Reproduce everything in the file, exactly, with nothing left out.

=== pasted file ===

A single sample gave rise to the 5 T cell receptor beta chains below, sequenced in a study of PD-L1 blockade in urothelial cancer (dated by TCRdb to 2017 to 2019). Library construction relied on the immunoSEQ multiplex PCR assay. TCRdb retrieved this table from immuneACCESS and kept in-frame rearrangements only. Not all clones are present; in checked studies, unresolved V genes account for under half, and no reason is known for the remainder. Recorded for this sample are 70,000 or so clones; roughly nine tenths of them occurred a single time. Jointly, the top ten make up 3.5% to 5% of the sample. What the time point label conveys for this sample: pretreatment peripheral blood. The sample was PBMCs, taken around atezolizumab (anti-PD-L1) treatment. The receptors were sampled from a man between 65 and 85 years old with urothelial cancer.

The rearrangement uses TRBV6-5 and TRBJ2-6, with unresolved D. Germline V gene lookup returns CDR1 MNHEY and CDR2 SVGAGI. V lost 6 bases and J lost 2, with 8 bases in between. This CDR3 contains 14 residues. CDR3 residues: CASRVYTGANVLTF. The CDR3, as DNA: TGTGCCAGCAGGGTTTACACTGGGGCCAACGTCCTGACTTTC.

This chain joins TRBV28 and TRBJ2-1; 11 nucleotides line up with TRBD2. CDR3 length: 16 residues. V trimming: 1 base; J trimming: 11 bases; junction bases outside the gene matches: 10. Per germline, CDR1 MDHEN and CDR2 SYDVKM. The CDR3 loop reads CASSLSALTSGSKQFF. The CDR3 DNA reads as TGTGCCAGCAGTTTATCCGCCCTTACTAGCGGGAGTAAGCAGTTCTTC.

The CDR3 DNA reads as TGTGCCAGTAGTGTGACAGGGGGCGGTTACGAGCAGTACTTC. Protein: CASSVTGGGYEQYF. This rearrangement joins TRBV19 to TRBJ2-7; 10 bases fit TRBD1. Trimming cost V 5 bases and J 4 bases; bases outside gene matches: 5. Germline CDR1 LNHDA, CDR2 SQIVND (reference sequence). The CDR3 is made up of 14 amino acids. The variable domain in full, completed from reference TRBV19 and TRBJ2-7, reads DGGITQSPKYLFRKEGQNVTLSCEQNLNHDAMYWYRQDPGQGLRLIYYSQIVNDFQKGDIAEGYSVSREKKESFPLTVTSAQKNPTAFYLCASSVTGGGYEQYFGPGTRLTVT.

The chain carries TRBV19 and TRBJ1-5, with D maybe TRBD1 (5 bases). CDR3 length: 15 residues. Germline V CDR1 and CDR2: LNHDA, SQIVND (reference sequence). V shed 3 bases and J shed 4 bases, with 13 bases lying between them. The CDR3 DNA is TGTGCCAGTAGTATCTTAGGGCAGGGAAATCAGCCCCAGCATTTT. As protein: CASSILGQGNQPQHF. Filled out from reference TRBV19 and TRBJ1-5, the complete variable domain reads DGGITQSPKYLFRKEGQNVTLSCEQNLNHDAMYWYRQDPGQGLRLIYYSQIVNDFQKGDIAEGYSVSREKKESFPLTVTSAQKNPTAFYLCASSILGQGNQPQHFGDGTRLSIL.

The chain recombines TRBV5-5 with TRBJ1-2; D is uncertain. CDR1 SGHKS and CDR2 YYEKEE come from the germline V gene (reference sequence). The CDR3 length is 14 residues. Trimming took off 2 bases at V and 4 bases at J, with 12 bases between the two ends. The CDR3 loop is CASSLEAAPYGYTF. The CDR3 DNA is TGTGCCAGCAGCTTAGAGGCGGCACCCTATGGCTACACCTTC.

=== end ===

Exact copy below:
A single sample gave rise to the 5 T cell receptor beta chains below, sequenced in a study of PD-L1 blockade in urothelial cancer (dated by TCRdb to 2017 to 2019). Library construction relied on the immunoSEQ multiplex PCR assay. TCRdb retrieved this table from immuneACCESS and kept in-frame rearrangements only. Not all clones are present; in checked studies, unresolved V genes account for under half, and no reason is known for the remainder. Recorded for this sample are 70,000 or so clones; roughly nine tenths of them occurred a single time. Jointly, the top ten make up 3.5% to 5% of the sample. What the time point label conveys for this sample: pretreatment peripheral blood. The sample was PBMCs, taken around atezolizumab (anti-PD-L1) treatment. The receptors were sampled from a man between 65 and 85 years old with urothelial cancer.

The rearrangement uses TRBV6-5 and TRBJ2-6, with unresolved D. Germline V gene lookup returns CDR1 MNHEY and CDR2 SVGAGI. V lost 6 bases and J lost 2, with 8 bases in between. This CDR3 contains 14 residues. CDR3 residues: CASRVYTGANVLTF. The CDR3, as DNA: TGTGCCAGCAGGGTTTACACTGGGGCCAACGTCCTGACTTTC.

This chain joins TRBV28 and TRBJ2-1; 11 nucleotides line up with TRBD2. CDR3 length: 16 residues. V trimming: 1 base; J trimming: 11 bases; junction bases outside the gene matches: 10. Per germline, CDR1 MDHEN and CDR2 SYDVKM. The CDR3 loop reads CASSLSALTSGSKQFF. The CDR3 DNA reads as TGTGCCAGCAGTTTATCCGCCCTTACTAGCGGGAGTAAGCAGTTCTTC.

The CDR3 DNA reads as TGTGCCAGTAGTGTGACAGGGGGCGGTTACGAGCAGTACTTC. Protein: CASSVTGGGYEQYF. This rearrangement joins TRBV19 to TRBJ2-7; 10 bases fit TRBD1. Trimming cost V 5 bases and J 4 bases; bases outside gene matches: 5. Germline CDR1 LNHDA, CDR2 SQIVND (reference sequence). The CDR3 is made up of 14 amino acids. The variable domain in full, completed from reference TRBV19 and TRBJ2-7, reads DGGITQSPKYLFRKEGQNVTLSCEQNLNHDAMYWYRQDPGQGLRLIYYSQIVNDFQKGDIAEGYSVSREKKESFPLTVTSAQKNPTAFYLCASSVTGGGYEQYFGPGTRLTVT.

The chain carries TRBV19 and TRBJ1-5, with D maybe TRBD1 (5 bases). CDR3 length: 15 residues. Germline V CDR1 and CDR2: LNHDA, SQIVND (reference sequence). V shed 3 bases and J shed 4 bases, with 13 bases lying between them. The CDR3 DNA is TGTGCCAGTAGTATCTTAGGGCAGGGAAATCAGCCCCAGCATTTT. As protein: CASSILGQGNQPQHF. Filled out from reference TRBV19 and TRBJ1-5, the complete variable domain reads DGGITQSPKYLFRKEGQNVTLSCEQNLNHDAMYWYRQDPGQGLRLIYYSQIVNDFQKGDIAEGYSVSREKKESFPLTVTSAQKNPTAFYLCASSILGQGNQPQHFGDGTRLSIL.

The chain recombines TRBV5-5 with TRBJ1-2; D is uncertain. CDR1 SGHKS and CDR2 YYEKEE come from the germline V gene (reference sequence). The CDR3 length is 14 residues. Trimming took off 2 bases at V and 4 bases at J, with 12 bases between the two ends. The CDR3 loop is CASSLEAAPYGYTF. The CDR3 DNA is TGTGCCAGCAGCTTAGAGGCGGCACCCTATGGCTACACCTTC.